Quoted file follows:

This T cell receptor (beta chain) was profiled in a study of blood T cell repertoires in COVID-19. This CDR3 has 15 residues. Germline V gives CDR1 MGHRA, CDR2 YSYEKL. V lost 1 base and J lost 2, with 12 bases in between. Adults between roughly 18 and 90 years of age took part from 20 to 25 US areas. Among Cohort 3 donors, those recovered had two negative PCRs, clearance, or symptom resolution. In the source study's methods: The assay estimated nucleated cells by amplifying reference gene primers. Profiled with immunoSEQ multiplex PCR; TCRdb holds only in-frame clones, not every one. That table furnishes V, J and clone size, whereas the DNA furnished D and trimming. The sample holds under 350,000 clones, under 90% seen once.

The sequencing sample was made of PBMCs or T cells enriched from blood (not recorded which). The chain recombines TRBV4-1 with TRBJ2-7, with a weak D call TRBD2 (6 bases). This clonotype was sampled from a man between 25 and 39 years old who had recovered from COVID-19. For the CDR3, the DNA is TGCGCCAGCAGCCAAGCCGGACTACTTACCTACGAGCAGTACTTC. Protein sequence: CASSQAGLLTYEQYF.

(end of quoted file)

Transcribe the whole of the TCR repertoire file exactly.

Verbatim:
This T cell receptor (beta chain) was profiled in a study of blood T cell repertoires in COVID-19. This CDR3 has 15 residues. Germline V gives CDR1 MGHRA, CDR2 YSYEKL. V lost 1 base and J lost 2, with 12 bases in between. Adults between roughly 18 and 90 years of age took part from 20 to 25 US areas. Among Cohort 3 donors, those recovered had two negative PCRs, clearance, or symptom resolution. In the source study's methods: The assay estimated nucleated cells by amplifying reference gene primers. Profiled with immunoSEQ multiplex PCR; TCRdb holds only in-frame clones, not every one. That table furnishes V, J and clone size, whereas the DNA furnished D and trimming. The sample holds under 350,000 clones, under 90% seen once.

The sequencing sample was made of PBMCs or T cells enriched from blood (not recorded which). The chain recombines TRBV4-1 with TRBJ2-7, with a weak D call TRBD2 (6 bases). This clonotype was sampled from a man between 25 and 39 years old who had recovered from COVID-19. For the CDR3, the DNA is TGCGCCAGCAGCCAAGCCGGACTACTTACCTACGAGCAGTACTTC. Protein sequence: CASSQAGLLTYEQYF.